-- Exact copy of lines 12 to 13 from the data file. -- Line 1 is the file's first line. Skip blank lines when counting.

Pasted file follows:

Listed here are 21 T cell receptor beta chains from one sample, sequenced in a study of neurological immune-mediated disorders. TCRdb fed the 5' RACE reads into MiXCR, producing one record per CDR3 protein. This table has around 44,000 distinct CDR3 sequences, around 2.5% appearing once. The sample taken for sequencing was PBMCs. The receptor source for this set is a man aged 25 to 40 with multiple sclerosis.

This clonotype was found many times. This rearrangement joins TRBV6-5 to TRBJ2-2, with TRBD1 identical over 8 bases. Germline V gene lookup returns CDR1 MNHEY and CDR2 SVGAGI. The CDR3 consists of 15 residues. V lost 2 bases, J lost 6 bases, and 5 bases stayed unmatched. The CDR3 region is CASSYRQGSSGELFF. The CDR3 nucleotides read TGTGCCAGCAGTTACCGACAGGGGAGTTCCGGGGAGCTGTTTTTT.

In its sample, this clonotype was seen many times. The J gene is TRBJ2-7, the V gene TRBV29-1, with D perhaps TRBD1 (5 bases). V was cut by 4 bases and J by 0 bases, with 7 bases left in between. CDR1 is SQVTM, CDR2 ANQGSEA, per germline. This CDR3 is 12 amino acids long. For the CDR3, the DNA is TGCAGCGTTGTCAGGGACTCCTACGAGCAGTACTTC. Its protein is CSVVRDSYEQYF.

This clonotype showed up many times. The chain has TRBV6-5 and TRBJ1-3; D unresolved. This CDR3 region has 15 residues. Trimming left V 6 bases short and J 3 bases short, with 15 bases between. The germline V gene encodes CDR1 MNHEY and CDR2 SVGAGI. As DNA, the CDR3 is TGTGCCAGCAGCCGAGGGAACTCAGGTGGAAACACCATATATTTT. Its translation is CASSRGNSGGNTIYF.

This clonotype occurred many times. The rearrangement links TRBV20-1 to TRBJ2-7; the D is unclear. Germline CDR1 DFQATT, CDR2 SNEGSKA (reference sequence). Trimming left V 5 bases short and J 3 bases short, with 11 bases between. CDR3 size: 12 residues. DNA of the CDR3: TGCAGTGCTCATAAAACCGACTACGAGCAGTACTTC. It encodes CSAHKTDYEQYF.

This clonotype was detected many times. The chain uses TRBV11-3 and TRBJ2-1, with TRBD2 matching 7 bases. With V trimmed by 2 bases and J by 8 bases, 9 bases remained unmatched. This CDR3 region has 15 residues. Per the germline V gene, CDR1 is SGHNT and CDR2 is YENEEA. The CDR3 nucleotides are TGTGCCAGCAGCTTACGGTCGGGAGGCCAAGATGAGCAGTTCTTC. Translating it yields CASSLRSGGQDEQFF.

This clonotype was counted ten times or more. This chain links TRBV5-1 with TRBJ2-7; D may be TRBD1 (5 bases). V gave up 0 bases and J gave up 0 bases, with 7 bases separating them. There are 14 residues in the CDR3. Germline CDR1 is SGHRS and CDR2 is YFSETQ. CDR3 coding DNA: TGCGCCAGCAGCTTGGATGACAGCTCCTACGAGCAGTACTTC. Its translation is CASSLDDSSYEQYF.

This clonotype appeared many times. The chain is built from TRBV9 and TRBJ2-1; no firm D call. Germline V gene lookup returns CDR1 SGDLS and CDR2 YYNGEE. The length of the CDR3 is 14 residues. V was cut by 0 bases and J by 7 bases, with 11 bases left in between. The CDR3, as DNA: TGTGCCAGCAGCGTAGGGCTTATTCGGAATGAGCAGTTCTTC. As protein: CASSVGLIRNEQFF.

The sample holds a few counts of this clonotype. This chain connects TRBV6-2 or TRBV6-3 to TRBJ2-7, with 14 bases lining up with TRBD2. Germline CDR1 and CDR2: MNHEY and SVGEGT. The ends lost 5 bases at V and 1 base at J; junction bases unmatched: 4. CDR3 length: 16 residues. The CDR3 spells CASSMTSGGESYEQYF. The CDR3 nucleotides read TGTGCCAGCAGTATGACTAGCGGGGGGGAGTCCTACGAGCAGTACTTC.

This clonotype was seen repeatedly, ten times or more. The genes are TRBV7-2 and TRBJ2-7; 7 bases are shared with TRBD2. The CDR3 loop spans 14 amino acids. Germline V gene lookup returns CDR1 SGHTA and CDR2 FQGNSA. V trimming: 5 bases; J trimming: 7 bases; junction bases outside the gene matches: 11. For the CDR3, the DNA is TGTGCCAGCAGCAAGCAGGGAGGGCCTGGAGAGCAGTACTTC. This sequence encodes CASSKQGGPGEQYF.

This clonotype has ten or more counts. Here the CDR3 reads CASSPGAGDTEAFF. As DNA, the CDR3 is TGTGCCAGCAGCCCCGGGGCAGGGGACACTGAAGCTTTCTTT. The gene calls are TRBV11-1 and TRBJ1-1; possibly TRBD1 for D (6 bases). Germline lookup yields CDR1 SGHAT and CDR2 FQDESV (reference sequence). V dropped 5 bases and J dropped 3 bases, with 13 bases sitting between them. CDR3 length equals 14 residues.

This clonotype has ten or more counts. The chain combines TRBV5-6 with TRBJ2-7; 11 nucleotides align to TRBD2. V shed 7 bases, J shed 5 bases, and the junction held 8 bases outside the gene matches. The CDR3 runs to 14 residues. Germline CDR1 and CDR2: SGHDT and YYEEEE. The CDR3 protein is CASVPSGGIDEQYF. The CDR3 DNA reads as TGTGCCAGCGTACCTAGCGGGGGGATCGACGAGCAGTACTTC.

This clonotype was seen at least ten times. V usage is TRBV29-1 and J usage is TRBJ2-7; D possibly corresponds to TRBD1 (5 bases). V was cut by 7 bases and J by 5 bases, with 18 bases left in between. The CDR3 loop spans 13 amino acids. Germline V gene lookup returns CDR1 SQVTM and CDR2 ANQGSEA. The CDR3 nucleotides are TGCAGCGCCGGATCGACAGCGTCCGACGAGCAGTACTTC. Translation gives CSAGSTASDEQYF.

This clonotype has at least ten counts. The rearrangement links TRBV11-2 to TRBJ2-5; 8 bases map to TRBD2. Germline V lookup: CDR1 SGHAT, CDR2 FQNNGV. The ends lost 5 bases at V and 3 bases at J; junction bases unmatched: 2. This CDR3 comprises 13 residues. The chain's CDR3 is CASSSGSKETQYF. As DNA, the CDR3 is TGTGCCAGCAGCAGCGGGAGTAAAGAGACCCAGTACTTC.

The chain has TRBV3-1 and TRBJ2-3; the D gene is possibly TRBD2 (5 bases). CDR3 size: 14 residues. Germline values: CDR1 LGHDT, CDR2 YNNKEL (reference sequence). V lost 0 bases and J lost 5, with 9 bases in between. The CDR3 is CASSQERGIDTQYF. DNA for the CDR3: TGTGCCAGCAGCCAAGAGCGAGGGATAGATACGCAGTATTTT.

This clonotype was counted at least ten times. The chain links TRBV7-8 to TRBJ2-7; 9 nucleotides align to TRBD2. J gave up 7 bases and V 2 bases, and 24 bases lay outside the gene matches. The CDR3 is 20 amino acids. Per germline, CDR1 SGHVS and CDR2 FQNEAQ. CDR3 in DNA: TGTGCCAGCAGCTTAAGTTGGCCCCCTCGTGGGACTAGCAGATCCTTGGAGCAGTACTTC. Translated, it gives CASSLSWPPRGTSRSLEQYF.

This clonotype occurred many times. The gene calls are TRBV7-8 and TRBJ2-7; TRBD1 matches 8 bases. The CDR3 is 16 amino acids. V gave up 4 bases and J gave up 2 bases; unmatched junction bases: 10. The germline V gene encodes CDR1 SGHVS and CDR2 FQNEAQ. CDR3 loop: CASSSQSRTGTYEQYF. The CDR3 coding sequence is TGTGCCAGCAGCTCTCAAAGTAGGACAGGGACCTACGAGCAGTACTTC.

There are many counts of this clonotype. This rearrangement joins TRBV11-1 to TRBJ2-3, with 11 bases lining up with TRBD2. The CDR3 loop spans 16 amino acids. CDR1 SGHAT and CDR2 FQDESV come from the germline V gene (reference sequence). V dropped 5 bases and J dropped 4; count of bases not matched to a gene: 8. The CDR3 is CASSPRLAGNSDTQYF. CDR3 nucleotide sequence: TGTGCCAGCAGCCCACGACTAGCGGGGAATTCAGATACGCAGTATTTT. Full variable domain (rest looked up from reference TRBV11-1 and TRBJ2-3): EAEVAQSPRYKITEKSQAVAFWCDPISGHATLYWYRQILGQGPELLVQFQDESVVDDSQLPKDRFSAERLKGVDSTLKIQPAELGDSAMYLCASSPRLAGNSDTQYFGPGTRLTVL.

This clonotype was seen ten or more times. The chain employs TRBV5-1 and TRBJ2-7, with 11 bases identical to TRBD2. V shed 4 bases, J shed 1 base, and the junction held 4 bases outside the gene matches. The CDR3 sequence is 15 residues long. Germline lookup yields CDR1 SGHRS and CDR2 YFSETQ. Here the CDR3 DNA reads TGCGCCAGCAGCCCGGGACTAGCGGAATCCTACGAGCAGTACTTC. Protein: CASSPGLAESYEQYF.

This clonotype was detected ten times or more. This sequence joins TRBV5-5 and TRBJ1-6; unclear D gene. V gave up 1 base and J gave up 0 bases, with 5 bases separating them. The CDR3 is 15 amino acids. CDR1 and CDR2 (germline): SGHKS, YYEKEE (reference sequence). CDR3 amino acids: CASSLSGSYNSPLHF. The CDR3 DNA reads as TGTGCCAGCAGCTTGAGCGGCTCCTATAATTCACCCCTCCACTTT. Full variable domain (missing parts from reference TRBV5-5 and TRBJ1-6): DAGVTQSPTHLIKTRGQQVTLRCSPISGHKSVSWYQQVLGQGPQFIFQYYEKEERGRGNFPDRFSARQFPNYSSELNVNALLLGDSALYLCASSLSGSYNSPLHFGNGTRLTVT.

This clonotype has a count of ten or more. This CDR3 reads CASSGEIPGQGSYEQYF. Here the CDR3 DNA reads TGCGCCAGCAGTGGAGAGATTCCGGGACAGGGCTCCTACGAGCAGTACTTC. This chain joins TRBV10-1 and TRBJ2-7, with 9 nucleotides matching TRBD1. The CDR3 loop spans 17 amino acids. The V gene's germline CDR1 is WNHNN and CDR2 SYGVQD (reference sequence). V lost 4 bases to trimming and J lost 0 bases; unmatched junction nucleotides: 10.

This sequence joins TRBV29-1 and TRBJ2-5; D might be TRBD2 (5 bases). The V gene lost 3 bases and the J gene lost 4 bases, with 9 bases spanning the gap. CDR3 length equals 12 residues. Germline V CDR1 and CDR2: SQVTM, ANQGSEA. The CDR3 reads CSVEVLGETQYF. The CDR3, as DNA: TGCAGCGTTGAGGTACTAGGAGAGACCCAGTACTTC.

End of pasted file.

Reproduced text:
This clonotype has ten or more counts. The chain combines TRBV5-6 with TRBJ2-7; 11 nucleotides align to TRBD2. V shed 7 bases, J shed 5 bases, and the junction held 8 bases outside the gene matches. The CDR3 runs to 14 residues. Germline CDR1 and CDR2: SGHDT and YYEEEE. The CDR3 protein is CASVPSGGIDEQYF. The CDR3 DNA reads as TGTGCCAGCGTACCTAGCGGGGGGATCGACGAGCAGTACTTC.

This clonotype was seen at least ten times. V usage is TRBV29-1 and J usage is TRBJ2-7; D possibly corresponds to TRBD1 (5 bases). V was cut by 7 bases and J by 5 bases, with 18 bases left in between. The CDR3 loop spans 13 amino acids. Germline V gene lookup returns CDR1 SQVTM and CDR2 ANQGSEA. The CDR3 nucleotides are TGCAGCGCCGGATCGACAGCGTCCGACGAGCAGTACTTC. Translation gives CSAGSTASDEQYF.